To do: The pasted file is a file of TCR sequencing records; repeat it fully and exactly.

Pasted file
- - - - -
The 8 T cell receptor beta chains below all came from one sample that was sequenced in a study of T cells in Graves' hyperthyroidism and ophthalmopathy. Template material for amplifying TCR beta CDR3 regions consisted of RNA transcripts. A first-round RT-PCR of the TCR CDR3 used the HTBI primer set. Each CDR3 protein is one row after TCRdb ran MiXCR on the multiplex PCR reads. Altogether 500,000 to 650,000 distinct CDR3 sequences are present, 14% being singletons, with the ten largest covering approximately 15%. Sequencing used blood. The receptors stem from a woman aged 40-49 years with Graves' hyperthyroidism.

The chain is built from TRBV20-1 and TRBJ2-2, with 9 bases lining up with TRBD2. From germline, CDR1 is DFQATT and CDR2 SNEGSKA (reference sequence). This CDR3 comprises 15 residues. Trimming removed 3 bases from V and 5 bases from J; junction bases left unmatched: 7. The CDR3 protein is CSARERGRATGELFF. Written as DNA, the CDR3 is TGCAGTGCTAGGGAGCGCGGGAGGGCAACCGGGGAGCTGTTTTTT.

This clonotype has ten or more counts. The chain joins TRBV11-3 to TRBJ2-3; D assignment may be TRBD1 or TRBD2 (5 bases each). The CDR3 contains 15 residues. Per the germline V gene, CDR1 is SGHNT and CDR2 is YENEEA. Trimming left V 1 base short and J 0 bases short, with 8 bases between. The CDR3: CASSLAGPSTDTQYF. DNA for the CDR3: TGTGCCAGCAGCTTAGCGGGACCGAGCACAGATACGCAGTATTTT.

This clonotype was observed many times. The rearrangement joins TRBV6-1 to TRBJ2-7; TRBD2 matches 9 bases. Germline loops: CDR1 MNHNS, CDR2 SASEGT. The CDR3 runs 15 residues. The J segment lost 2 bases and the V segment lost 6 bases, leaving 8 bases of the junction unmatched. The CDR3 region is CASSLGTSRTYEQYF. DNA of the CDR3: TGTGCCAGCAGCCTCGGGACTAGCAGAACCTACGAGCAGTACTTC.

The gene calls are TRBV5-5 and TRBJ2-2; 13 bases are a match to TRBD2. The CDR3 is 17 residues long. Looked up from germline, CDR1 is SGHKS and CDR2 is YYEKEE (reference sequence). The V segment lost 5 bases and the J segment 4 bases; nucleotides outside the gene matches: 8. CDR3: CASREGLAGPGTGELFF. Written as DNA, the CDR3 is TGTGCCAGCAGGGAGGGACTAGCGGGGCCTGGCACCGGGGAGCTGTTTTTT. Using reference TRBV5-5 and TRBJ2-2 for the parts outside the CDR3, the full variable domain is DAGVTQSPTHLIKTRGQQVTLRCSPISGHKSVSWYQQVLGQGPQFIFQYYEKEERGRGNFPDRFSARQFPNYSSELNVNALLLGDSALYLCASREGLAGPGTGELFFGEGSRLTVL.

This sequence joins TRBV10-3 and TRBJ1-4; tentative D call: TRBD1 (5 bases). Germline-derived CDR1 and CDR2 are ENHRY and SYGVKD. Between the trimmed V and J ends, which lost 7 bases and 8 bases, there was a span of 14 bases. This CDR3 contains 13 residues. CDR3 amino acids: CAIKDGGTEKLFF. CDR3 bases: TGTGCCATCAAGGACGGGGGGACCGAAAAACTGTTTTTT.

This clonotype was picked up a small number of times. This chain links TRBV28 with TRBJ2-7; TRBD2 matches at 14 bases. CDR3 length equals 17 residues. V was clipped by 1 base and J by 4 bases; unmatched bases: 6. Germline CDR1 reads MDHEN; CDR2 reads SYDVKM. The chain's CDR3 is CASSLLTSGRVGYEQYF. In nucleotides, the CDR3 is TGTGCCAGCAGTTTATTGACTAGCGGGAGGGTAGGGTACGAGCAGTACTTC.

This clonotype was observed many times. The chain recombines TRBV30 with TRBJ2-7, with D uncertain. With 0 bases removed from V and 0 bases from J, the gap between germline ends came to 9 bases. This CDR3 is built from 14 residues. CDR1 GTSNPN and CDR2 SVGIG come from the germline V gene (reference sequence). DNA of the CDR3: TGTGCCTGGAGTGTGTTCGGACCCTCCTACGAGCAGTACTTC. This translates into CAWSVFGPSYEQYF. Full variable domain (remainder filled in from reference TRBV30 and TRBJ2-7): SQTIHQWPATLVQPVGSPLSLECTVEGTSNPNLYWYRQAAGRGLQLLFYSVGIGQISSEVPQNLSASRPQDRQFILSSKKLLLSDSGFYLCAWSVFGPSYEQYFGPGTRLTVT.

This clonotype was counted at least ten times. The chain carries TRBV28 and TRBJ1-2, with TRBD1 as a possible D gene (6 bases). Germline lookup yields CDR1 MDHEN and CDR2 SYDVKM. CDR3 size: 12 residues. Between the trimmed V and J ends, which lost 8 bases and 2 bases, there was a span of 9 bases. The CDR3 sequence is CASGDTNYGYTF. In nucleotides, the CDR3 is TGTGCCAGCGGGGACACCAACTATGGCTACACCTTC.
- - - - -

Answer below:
The 8 T cell receptor beta chains below all came from one sample that was sequenced in a study of T cells in Graves' hyperthyroidism and ophthalmopathy. Template material for amplifying TCR beta CDR3 regions consisted of RNA transcripts. A first-round RT-PCR of the TCR CDR3 used the HTBI primer set. Each CDR3 protein is one row after TCRdb ran MiXCR on the multiplex PCR reads. Altogether 500,000 to 650,000 distinct CDR3 sequences are present, 14% being singletons, with the ten largest covering approximately 15%. Sequencing used blood. The receptors stem from a woman aged 40-49 years with Graves' hyperthyroidism.

The chain is built from TRBV20-1 and TRBJ2-2, with 9 bases lining up with TRBD2. From germline, CDR1 is DFQATT and CDR2 SNEGSKA (reference sequence). This CDR3 comprises 15 residues. Trimming removed 3 bases from V and 5 bases from J; junction bases left unmatched: 7. The CDR3 protein is CSARERGRATGELFF. Written as DNA, the CDR3 is TGCAGTGCTAGGGAGCGCGGGAGGGCAACCGGGGAGCTGTTTTTT.

This clonotype has ten or more counts. The chain joins TRBV11-3 to TRBJ2-3; D assignment may be TRBD1 or TRBD2 (5 bases each). The CDR3 contains 15 residues. Per the germline V gene, CDR1 is SGHNT and CDR2 is YENEEA. Trimming left V 1 base short and J 0 bases short, with 8 bases between. The CDR3: CASSLAGPSTDTQYF. DNA for the CDR3: TGTGCCAGCAGCTTAGCGGGACCGAGCACAGATACGCAGTATTTT.

This clonotype was observed many times. The rearrangement joins TRBV6-1 to TRBJ2-7; TRBD2 matches 9 bases. Germline loops: CDR1 MNHNS, CDR2 SASEGT. The CDR3 runs 15 residues. The J segment lost 2 bases and the V segment lost 6 bases, leaving 8 bases of the junction unmatched. The CDR3 region is CASSLGTSRTYEQYF. DNA of the CDR3: TGTGCCAGCAGCCTCGGGACTAGCAGAACCTACGAGCAGTACTTC.

The gene calls are TRBV5-5 and TRBJ2-2; 13 bases are a match to TRBD2. The CDR3 is 17 residues long. Looked up from germline, CDR1 is SGHKS and CDR2 is YYEKEE (reference sequence). The V segment lost 5 bases and the J segment 4 bases; nucleotides outside the gene matches: 8. CDR3: CASREGLAGPGTGELFF. Written as DNA, the CDR3 is TGTGCCAGCAGGGAGGGACTAGCGGGGCCTGGCACCGGGGAGCTGTTTTTT. Using reference TRBV5-5 and TRBJ2-2 for the parts outside the CDR3, the full variable domain is DAGVTQSPTHLIKTRGQQVTLRCSPISGHKSVSWYQQVLGQGPQFIFQYYEKEERGRGNFPDRFSARQFPNYSSELNVNALLLGDSALYLCASREGLAGPGTGELFFGEGSRLTVL.

This sequence joins TRBV10-3 and TRBJ1-4; tentative D call: TRBD1 (5 bases). Germline-derived CDR1 and CDR2 are ENHRY and SYGVKD. Between the trimmed V and J ends, which lost 7 bases and 8 bases, there was a span of 14 bases. This CDR3 contains 13 residues. CDR3 amino acids: CAIKDGGTEKLFF. CDR3 bases: TGTGCCATCAAGGACGGGGGGACCGAAAAACTGTTTTTT.

This clonotype was picked up a small number of times. This chain links TRBV28 with TRBJ2-7; TRBD2 matches at 14 bases. CDR3 length equals 17 residues. V was clipped by 1 base and J by 4 bases; unmatched bases: 6. Germline CDR1 reads MDHEN; CDR2 reads SYDVKM. The chain's CDR3 is CASSLLTSGRVGYEQYF. In nucleotides, the CDR3 is TGTGCCAGCAGTTTATTGACTAGCGGGAGGGTAGGGTACGAGCAGTACTTC.

This clonotype was observed many times. The chain recombines TRBV30 with TRBJ2-7, with D uncertain. With 0 bases removed from V and 0 bases from J, the gap between germline ends came to 9 bases. This CDR3 is built from 14 residues. CDR1 GTSNPN and CDR2 SVGIG come from the germline V gene (reference sequence). DNA of the CDR3: TGTGCCTGGAGTGTGTTCGGACCCTCCTACGAGCAGTACTTC. This translates into CAWSVFGPSYEQYF. Full variable domain (remainder filled in from reference TRBV30 and TRBJ2-7): SQTIHQWPATLVQPVGSPLSLECTVEGTSNPNLYWYRQAAGRGLQLLFYSVGIGQISSEVPQNLSASRPQDRQFILSSKKLLLSDSGFYLCAWSVFGPSYEQYFGPGTRLTVT.

This clonotype was counted at least ten times. The chain carries TRBV28 and TRBJ1-2, with TRBD1 as a possible D gene (6 bases). Germline lookup yields CDR1 MDHEN and CDR2 SYDVKM. CDR3 size: 12 residues. Between the trimmed V and J ends, which lost 8 bases and 2 bases, there was a span of 9 bases. The CDR3 sequence is CASGDTNYGYTF. In nucleotides, the CDR3 is TGTGCCAGCGGGGACACCAACTATGGCTACACCTTC.